It is not uncommon for those with dementia to struggle with matters of personal hygiene. This can be uncomfortable for caregivers to discuss, much less, address head-on, but it may be necessary to take action to help solve some of these hygiene problems.

For example, a loved one may wear the same dirty clothes repeatedly — forgetting that they need to be cleaned or simply preferring the familiarity of these clothes. It’s important not to point out that the person smells bad or looks disheveled, because this can cause them to become defensive. Instead, try to address the problem by paring down the closet to a few essentials, and by buying multiple copies of the same outfits, so the person can have that familiarity without actually wearing the same clothes every day. Also make sure to discreetly remove items that have become permanently soiled or dirty.

Another common hygiene problem: Forgetting to bathe. Sticking to a consistent bathing routine can be the best way to address this. Also, avoid falling into the trap of arguing how long it’s been since the last bath, or of whether a bath is really needed. Instead, simply begin the process of bath preparation. Once the bath or shower is ready, invite the person in, and frame it positively. Say something like, “Look, your shower is all ready for you. I know how much you look forward to a nice, relaxing shower!”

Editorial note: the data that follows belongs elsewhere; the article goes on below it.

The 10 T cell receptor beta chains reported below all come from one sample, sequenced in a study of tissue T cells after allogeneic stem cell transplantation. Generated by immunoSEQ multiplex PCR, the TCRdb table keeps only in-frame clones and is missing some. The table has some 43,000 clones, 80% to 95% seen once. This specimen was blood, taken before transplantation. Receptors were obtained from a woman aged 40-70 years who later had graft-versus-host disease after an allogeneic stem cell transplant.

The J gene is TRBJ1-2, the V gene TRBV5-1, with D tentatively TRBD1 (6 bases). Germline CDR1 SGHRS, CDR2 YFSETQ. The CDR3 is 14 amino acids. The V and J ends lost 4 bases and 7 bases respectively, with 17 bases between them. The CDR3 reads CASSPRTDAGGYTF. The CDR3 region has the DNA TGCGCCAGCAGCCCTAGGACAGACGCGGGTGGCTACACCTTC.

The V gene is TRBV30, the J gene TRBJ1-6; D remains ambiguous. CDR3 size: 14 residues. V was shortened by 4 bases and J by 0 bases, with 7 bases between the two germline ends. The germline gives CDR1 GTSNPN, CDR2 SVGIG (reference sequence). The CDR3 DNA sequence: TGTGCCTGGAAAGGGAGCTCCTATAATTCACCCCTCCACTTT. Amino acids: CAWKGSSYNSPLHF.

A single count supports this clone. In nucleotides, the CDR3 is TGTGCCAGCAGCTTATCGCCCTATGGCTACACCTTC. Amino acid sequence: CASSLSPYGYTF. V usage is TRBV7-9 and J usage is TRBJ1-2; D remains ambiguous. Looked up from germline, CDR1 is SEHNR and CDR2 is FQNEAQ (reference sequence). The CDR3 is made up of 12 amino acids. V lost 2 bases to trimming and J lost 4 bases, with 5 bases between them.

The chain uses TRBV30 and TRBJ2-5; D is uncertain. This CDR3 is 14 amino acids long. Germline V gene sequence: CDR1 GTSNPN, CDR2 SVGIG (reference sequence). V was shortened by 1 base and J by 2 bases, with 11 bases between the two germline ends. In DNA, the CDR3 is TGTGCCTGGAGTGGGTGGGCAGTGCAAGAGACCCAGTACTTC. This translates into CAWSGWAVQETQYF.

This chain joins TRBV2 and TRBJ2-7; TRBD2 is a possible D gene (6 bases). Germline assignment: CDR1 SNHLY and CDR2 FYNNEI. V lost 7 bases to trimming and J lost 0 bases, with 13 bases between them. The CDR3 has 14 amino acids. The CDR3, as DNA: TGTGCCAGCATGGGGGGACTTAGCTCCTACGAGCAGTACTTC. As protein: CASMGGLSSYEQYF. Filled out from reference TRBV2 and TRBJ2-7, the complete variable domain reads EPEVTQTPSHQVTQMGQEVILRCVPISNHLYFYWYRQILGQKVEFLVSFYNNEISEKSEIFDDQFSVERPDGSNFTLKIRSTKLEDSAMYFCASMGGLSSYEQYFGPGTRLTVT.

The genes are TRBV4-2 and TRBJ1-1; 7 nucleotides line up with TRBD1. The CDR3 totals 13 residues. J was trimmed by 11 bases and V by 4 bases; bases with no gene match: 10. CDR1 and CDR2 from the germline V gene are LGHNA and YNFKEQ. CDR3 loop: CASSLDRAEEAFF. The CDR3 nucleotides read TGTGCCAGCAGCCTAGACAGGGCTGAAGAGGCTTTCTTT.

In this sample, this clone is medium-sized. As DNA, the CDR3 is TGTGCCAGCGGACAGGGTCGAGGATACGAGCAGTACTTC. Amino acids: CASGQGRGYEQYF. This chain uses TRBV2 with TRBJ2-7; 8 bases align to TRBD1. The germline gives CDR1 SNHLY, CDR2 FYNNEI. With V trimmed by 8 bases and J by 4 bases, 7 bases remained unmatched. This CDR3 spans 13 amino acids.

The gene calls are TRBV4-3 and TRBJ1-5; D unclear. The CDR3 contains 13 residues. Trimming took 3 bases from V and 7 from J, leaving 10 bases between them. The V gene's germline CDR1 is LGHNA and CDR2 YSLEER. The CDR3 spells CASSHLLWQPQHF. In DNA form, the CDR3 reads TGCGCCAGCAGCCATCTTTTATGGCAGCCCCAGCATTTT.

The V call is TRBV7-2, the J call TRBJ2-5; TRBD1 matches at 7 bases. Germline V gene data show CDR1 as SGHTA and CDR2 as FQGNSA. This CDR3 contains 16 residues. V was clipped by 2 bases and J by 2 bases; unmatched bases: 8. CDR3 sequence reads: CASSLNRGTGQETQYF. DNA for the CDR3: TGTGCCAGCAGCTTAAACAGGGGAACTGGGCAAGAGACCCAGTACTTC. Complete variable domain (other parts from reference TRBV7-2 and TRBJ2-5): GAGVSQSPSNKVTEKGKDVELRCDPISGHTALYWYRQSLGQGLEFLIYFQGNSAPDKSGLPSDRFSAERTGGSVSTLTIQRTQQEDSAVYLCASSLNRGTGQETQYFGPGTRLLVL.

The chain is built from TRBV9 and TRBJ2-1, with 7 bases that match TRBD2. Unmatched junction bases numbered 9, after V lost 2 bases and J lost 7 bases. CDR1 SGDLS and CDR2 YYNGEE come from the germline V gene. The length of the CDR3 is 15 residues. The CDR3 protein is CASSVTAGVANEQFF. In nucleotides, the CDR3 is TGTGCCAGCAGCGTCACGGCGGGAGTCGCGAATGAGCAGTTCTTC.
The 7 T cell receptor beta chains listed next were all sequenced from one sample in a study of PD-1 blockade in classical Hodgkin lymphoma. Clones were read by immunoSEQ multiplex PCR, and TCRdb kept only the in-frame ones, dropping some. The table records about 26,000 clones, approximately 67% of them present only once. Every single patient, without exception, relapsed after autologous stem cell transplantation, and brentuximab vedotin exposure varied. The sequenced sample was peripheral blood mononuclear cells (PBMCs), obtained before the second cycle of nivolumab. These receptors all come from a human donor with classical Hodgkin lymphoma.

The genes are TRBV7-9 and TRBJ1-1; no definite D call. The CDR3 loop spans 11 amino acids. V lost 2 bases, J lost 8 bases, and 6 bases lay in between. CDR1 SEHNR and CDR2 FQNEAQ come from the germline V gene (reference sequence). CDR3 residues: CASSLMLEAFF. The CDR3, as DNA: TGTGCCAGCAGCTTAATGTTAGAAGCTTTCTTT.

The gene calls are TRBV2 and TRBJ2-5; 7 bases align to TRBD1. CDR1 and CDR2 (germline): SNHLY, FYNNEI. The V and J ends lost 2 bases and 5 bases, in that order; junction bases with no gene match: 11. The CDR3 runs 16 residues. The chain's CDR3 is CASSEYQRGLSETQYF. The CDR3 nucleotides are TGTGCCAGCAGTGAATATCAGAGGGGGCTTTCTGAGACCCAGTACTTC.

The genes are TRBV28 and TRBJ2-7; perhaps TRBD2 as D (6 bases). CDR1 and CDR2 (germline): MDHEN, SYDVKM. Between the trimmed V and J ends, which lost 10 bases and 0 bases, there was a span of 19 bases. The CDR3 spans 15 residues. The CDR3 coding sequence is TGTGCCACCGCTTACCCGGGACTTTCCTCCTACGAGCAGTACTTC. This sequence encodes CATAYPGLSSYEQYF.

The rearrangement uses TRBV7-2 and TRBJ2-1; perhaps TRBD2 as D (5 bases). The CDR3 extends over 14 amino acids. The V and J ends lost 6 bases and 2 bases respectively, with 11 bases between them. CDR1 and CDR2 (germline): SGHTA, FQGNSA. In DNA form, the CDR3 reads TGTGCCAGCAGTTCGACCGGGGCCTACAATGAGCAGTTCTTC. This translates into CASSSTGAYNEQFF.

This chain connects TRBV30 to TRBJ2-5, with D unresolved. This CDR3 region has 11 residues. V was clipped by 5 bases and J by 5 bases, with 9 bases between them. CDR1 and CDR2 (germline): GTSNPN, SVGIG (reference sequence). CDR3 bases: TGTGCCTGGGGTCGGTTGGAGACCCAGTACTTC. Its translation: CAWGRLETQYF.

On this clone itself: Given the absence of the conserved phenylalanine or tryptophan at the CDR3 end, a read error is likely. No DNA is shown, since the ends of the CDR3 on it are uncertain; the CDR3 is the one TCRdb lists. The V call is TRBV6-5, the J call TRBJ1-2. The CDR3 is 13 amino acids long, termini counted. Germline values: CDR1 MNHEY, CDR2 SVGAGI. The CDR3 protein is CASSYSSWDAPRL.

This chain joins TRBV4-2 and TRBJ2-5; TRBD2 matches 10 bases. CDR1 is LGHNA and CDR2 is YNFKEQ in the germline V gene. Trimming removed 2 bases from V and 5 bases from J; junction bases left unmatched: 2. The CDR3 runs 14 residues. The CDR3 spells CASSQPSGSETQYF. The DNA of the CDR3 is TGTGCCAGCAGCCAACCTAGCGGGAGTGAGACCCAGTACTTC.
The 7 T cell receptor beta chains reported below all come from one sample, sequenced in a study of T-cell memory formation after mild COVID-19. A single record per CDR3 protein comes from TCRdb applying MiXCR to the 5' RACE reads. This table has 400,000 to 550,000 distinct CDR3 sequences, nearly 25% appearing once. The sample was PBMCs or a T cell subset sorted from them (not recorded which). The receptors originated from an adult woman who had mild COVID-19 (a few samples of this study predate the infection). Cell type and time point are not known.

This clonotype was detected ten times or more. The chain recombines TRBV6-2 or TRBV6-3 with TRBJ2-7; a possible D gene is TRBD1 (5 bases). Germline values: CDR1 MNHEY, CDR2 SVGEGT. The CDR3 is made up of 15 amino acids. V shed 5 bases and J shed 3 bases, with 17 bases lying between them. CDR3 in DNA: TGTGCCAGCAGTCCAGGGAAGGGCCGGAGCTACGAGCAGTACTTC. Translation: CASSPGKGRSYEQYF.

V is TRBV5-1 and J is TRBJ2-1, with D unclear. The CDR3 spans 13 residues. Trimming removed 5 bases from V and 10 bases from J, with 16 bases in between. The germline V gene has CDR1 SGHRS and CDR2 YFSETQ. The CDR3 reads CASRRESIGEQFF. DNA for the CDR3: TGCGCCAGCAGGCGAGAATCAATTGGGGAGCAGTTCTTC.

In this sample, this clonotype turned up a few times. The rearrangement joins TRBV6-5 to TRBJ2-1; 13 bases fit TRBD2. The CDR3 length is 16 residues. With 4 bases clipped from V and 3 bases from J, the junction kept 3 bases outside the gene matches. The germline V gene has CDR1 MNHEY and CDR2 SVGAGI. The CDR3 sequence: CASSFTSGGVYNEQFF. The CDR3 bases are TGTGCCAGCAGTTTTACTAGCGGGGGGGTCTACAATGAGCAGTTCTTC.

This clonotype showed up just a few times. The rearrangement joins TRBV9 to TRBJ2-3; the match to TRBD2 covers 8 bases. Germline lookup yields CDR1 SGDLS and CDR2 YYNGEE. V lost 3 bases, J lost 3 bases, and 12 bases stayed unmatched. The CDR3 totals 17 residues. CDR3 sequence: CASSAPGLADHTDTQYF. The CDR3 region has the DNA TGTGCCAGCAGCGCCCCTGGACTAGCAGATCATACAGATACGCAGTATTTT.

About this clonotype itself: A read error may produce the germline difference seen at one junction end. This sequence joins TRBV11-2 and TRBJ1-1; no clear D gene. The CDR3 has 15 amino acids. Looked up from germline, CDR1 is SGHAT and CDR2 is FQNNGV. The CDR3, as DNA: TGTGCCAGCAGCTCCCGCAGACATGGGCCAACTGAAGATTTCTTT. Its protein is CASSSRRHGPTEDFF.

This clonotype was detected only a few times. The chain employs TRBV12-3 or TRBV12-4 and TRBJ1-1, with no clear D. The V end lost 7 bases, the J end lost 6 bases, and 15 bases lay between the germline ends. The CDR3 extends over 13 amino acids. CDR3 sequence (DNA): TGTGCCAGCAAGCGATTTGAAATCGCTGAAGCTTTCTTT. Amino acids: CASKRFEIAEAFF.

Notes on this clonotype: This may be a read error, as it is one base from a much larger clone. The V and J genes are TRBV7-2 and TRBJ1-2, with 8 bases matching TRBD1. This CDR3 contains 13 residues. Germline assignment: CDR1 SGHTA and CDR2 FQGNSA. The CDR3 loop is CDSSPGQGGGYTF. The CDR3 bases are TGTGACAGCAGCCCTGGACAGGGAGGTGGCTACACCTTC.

Those with dementia may also refuse help bathing, even when they need it. You might try a substitute helper; perhaps a father does not want to be bathed by his daughter, but is fine being bathed by a son or even a hired worker. Also try to minimize the time the individual spends unclothed; use some nice, comfy robes and towels to provide privacy.

Other hygiene issues may surface, too; the key is to think through the reasons they might arise, and to address the problem both pragmatically and also sensitively.

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